Researchers at a government-funded laboratory have built a giant touchscreen video game that simulates the capture of illegal aliens. In a statement made to Kotaku by an official spokesman, the entire project and underlying systems cost "in the ballpark of $10 million [worth] of internal investments," with the Department of Homeland Security's Customs and Border Protection contributing the final $1 million to create their border simulator.

Sandia National Laboratories, based in New Mexico and California, exists primarily to develop new technologies like supercomputers and atypical weaponry for the U.S. government. (A Super Soaker powerful enough to detonate an IED, for instance.) Unlike some defense contractors, Sandia is more than a privatized research outlet. Their main campus is located on an Air Force base. They were spun out of the Manhattan Project, handed over to AT&T management for a while, and are now a wholly-owned subsidiary of Lockheed Martin, one of the largest aerospace and defense companies on the planet.


So for Sandia, home of the world's largest X-ray machine, a project like the "Borders High Level Model (HLM)" maybe isn't such a big enterprise. While the utility of a touchscreen-based simulation of only 64 square miles of terrain can be questioned when our southern border alone is nearly 2,000 miles long, the Borders HLM project gives border patrol agents and other customs officials a chance to "play through various scenarios and see how people, technology, and other elements all interact," according to the Sandia press release.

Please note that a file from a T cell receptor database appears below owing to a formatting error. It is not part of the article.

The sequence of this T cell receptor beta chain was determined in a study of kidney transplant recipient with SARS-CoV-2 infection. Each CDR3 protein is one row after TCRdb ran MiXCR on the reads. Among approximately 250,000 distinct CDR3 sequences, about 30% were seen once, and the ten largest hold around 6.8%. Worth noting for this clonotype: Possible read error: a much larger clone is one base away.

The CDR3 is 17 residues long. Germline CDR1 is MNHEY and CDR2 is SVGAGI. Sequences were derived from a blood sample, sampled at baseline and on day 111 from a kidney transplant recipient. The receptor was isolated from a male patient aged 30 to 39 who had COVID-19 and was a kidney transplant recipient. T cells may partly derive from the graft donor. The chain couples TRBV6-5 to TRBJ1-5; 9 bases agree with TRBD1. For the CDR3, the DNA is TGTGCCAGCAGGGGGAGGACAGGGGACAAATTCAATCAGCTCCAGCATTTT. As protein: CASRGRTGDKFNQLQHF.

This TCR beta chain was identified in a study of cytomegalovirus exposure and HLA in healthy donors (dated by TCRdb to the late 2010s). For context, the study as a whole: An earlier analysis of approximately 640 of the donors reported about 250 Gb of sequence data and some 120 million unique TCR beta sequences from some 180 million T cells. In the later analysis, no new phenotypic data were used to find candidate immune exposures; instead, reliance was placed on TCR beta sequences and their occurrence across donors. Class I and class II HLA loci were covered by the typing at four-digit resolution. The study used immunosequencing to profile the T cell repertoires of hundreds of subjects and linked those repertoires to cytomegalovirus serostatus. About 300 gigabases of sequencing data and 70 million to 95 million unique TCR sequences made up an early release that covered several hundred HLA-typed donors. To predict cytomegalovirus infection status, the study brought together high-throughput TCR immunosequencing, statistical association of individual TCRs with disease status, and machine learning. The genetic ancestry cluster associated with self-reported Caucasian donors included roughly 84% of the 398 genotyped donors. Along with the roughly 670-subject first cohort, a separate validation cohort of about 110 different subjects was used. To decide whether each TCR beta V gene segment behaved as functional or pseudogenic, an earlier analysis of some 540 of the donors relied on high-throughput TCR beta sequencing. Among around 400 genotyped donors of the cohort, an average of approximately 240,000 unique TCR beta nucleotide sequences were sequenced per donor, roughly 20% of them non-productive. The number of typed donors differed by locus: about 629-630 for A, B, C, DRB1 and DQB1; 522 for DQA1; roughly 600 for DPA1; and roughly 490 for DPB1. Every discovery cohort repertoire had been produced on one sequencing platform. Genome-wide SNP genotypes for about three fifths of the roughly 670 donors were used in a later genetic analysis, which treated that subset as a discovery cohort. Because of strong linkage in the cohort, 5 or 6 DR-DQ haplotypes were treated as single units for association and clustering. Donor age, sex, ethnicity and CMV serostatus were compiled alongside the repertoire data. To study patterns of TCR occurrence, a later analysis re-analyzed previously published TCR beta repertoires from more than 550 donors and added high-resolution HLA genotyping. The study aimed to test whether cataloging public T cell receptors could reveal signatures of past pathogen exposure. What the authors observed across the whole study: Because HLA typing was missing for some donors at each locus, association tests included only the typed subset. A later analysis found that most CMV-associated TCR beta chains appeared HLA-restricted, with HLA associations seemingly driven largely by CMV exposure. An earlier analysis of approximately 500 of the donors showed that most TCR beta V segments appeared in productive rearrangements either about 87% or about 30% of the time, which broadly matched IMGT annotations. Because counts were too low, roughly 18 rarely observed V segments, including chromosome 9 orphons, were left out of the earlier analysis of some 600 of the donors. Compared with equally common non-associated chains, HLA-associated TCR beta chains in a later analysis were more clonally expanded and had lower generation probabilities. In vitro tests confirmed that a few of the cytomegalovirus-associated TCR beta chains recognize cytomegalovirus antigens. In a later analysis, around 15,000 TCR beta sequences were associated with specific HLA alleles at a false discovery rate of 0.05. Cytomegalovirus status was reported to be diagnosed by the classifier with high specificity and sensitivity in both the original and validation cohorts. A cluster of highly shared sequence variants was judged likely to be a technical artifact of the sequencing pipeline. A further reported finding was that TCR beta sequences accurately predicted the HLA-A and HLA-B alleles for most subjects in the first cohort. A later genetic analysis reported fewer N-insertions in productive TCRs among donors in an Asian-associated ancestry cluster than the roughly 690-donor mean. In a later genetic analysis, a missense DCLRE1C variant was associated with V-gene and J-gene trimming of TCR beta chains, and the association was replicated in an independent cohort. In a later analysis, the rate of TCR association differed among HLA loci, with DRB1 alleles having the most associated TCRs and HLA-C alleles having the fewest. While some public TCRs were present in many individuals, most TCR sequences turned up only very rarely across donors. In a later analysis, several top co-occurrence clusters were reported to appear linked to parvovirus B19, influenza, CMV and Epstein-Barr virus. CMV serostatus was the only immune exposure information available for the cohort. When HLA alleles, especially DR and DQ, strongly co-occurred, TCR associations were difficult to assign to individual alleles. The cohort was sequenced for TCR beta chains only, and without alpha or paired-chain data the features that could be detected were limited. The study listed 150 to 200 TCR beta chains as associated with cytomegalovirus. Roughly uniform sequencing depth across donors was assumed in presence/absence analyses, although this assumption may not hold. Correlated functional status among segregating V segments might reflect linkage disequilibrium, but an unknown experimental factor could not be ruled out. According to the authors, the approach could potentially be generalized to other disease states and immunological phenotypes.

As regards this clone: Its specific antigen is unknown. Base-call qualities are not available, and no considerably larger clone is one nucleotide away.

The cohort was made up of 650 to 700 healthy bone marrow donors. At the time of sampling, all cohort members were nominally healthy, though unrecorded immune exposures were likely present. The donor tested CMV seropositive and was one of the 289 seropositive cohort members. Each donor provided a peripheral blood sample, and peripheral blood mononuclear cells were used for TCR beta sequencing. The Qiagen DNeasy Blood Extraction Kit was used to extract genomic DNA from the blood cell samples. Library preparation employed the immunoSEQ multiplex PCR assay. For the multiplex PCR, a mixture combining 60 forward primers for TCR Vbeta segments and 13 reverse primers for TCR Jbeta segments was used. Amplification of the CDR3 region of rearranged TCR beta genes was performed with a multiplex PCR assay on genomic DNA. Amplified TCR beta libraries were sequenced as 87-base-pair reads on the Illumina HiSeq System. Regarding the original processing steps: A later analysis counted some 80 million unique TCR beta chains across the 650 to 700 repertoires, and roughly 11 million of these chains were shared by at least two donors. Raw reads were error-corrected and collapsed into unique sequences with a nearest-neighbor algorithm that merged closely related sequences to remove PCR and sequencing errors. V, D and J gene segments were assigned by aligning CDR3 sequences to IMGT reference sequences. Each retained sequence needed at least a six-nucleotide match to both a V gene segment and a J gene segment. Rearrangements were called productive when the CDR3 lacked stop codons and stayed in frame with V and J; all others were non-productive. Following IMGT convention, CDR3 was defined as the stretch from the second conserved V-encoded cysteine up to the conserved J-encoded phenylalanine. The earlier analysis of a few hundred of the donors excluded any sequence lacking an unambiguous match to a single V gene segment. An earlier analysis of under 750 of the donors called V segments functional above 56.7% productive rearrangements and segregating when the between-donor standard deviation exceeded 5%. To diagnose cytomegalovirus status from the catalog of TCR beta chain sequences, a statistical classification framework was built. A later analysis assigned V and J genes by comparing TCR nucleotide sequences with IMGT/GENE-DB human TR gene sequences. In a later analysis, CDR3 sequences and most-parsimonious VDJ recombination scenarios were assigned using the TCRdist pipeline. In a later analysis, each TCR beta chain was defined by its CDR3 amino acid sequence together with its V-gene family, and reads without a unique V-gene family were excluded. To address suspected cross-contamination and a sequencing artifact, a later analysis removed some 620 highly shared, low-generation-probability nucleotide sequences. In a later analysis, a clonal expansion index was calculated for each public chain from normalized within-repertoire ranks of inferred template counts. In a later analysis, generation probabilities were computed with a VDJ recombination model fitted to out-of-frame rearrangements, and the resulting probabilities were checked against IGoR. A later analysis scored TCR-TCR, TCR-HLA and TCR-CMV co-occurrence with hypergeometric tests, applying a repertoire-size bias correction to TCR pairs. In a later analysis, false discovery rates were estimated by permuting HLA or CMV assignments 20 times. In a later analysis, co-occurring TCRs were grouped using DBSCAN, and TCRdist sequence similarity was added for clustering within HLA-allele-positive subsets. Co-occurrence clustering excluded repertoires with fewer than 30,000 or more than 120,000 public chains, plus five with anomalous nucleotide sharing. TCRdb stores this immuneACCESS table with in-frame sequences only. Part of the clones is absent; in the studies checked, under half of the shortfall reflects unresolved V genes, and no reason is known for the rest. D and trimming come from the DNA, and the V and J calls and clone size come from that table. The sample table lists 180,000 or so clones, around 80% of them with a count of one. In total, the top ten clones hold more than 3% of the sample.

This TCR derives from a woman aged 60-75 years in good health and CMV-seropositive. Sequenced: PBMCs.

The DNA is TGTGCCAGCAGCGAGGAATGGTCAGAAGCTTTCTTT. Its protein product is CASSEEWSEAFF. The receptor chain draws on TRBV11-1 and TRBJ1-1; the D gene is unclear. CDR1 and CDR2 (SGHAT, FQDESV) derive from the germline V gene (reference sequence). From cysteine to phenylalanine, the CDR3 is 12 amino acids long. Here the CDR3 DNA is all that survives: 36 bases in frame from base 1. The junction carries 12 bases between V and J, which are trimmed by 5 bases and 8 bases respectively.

Training and simulation are valuable elements of any organization. And while $10 million may seem like a lot of money (about $1 million of which went directly into the Borders HLM project specifically, with the rest spent over the course of several years building fundamental data management systems), the argument is surely that it's better to spend a modest amount of money on simulations before spending even greater amounts of money on implementation. That executives and government wonks look good on video when manipulating touchscreen elements is just gravy.

We just have one question: When can we download an iPad version? If Border Patrol really wants to figure out the best strategy to deal with illegal crossings, there are thousand of gamers in the world happy to come up with the most efficient strategies possible.

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